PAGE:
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Issues and Manners
which have been forgotten

What is the problem with eating?

  • The purpose of eating
  • What is the problem with eating?
  • What about time and money?
  • Forgetting Halal and Haram
  • Putting food in its right priority
  • What about the woman's role?
  • What is the right way?
  • A final note
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  • The purpose of eating

    We all know that the basic purpose of eating is for nourishment, but now, food is no longer a means of sustenance, but has evolved into an obsession and a status symbol.

    Eating, like many of our daily activities, can be a form of worship, if done properly. Conversely, it can also be something that Allah will question us about if we abuse ourselves through bad eating habits and behaviour. It is not just a matter of avoiding prohibited ingredients, but we will also be questioned about whether we have eaten in the correct and healthy way, with the purpose of enabling us to worship Allah better.

    What is the problem with eating?

    Food, like any other provision, is a gift and a trust from Allah. Eating is a necessity, yet Allah has transformed this necessity into a pleasure for us, through the enjoyment of food and its multitude of flavours.

    In today's consumer lifestyle, we are losing sight of the connection between food and worship. Many of us have taken eating to a next level, where we enjoy our food so much that it has enslaved us to certain habits and behaviour. This phenomenon is seen by the disproportionate amount of time we spend on food – whether in buying or eating. Eating has now become a lifestyle choice rather than a necessity – if we take stock of how we hold our regular meals, and the degree to which much of our social interaction revolves around food and drink, we will understand that we place too much emphasis on eating and drinking in our daily regime.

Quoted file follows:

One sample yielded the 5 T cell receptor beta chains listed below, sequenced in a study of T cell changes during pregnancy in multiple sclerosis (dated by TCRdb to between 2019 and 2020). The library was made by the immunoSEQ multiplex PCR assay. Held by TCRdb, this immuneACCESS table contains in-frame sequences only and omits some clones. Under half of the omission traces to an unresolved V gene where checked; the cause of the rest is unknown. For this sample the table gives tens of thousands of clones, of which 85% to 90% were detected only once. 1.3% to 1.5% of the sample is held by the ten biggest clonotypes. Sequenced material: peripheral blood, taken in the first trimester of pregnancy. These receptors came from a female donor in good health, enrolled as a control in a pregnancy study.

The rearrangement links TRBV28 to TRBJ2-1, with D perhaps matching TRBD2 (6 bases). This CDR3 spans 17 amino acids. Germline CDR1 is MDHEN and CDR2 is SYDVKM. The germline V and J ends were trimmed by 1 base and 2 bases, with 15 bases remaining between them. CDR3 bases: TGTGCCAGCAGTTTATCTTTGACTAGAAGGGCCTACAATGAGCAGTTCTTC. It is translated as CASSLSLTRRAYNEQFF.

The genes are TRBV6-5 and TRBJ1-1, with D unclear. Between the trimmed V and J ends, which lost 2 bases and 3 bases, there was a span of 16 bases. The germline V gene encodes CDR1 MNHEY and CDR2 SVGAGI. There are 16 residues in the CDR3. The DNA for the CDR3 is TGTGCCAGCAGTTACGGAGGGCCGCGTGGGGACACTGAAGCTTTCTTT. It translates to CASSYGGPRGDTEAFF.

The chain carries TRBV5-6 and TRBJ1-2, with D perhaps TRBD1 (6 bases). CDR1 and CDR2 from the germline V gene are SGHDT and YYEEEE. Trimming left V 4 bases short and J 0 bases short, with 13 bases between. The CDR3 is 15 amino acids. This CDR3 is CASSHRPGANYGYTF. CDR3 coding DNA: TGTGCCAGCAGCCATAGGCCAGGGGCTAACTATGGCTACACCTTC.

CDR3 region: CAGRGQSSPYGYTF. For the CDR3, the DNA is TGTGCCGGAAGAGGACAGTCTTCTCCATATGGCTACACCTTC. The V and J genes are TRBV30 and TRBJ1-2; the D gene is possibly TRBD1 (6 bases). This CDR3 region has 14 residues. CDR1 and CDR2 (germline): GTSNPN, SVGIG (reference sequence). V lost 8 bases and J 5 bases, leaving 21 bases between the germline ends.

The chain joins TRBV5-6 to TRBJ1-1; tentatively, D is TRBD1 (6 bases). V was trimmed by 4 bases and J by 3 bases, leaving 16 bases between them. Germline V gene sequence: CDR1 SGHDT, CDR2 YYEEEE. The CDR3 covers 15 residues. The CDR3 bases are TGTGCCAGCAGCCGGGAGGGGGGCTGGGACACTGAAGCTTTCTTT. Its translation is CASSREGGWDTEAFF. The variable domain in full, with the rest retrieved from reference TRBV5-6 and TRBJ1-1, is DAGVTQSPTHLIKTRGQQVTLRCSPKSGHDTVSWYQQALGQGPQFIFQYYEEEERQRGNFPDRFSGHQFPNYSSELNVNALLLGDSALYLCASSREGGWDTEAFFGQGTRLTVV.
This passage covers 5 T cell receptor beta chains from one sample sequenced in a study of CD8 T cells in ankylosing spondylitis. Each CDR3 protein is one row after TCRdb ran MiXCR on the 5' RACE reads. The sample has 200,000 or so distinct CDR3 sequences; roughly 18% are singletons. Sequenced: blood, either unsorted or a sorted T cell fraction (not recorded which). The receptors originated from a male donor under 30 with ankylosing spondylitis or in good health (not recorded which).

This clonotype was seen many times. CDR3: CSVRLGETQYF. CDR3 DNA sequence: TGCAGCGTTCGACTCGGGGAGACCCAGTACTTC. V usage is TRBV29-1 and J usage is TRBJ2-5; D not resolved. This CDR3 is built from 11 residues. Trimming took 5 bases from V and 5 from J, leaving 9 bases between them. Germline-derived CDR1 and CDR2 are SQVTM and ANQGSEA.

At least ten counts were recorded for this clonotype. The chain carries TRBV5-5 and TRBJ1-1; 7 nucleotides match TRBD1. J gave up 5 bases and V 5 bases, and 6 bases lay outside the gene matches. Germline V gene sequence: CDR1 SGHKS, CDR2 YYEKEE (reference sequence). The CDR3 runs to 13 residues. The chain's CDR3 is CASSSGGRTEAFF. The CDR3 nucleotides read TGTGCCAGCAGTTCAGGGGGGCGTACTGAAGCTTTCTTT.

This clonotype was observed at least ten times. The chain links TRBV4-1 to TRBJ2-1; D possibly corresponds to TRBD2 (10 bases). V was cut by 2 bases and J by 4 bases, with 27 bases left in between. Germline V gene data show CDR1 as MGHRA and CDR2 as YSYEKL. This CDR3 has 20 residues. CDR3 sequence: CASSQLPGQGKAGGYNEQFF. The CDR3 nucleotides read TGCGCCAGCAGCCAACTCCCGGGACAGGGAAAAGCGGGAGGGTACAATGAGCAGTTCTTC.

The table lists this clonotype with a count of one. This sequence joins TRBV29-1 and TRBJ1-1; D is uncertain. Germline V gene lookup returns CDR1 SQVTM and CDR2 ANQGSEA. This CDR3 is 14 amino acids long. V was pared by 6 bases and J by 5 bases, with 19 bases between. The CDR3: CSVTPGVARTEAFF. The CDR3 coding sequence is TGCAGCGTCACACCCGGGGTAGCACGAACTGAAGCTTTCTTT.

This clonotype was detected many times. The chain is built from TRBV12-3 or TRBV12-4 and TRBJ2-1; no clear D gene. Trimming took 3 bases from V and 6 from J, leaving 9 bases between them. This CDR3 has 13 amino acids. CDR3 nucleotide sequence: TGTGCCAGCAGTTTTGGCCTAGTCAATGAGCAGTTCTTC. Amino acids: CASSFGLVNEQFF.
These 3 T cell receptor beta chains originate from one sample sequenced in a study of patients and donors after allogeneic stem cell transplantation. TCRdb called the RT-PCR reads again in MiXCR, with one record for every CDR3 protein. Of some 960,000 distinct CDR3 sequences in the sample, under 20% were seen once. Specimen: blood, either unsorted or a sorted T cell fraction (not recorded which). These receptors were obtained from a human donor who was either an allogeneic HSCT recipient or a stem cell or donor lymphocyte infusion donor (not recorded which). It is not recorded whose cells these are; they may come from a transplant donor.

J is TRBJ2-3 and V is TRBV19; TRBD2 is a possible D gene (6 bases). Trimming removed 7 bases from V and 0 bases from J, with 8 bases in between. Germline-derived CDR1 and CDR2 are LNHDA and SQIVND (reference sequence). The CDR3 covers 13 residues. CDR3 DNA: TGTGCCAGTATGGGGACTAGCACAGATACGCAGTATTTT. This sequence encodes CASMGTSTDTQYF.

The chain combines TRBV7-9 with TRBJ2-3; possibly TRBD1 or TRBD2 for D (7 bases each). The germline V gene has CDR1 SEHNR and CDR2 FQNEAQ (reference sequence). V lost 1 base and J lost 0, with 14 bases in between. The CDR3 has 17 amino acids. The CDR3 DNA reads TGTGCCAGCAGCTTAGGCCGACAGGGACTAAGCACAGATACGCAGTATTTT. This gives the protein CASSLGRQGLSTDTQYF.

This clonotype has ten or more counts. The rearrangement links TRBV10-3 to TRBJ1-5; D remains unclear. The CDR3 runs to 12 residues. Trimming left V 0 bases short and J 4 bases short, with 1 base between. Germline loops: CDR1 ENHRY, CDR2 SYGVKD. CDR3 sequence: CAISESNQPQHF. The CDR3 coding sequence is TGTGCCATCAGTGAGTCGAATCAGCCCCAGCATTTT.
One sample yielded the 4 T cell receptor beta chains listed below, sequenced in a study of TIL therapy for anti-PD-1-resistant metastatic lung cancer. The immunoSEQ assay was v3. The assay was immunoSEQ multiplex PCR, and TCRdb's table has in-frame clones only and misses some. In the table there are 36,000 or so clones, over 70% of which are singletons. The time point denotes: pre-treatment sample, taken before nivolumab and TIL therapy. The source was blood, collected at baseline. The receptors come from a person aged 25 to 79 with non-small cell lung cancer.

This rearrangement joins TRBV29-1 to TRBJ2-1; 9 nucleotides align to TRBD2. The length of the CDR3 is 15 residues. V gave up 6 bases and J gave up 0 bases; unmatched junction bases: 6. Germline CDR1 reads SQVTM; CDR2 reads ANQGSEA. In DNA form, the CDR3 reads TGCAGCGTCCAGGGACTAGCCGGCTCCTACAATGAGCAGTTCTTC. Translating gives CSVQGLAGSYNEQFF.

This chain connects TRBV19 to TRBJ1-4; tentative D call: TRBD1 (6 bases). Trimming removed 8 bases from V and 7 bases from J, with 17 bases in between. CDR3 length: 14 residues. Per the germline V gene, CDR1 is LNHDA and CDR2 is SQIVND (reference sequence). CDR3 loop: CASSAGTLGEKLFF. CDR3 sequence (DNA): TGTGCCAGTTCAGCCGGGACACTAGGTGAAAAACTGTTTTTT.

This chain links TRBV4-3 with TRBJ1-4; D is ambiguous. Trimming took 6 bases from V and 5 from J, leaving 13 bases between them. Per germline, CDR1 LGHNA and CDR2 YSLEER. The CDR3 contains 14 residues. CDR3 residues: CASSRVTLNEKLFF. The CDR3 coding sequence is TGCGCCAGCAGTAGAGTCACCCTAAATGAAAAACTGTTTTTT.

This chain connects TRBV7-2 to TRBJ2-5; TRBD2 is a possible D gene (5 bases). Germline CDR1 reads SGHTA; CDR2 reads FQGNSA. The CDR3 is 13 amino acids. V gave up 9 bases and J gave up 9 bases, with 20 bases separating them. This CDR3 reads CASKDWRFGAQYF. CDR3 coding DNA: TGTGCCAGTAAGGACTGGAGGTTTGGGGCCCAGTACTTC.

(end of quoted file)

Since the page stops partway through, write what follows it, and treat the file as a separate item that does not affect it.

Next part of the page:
If left unchecked, these desires can make us formulate habits and routines which are not compatible with the Islamic way of life. When the original aim of eating is forgotten, our natural inclinations will instead make us form attachments to what we eat, and the result is that our behaviour will be guided by cravings and appetites.

    The stomach is like the heart, and we reap the benefits of what we feed it. Like the heart, we can either enslave it or let it enslave us. By training our desires and being mindful of our eating habits, we keep our desire for food and drink in check.

    However, if we give in to every craving dictated by our appetites, we allow our tastebuds and stomachs to mould our habits. The more infatuated we become with food and drink, the more danger we are of nourishing our habits rather than our bodies. From this skewed sense of priority, negative aspects of behaviour can develop and influence our mannerism. If left uncontrolled, succumbing too frequently to our desire for food can make us develop traits such as greed and selfishness, and will compromise our observance of the halal and haram. Bad habits are not just limited to over eating, it also applies to what we eat and the amount of time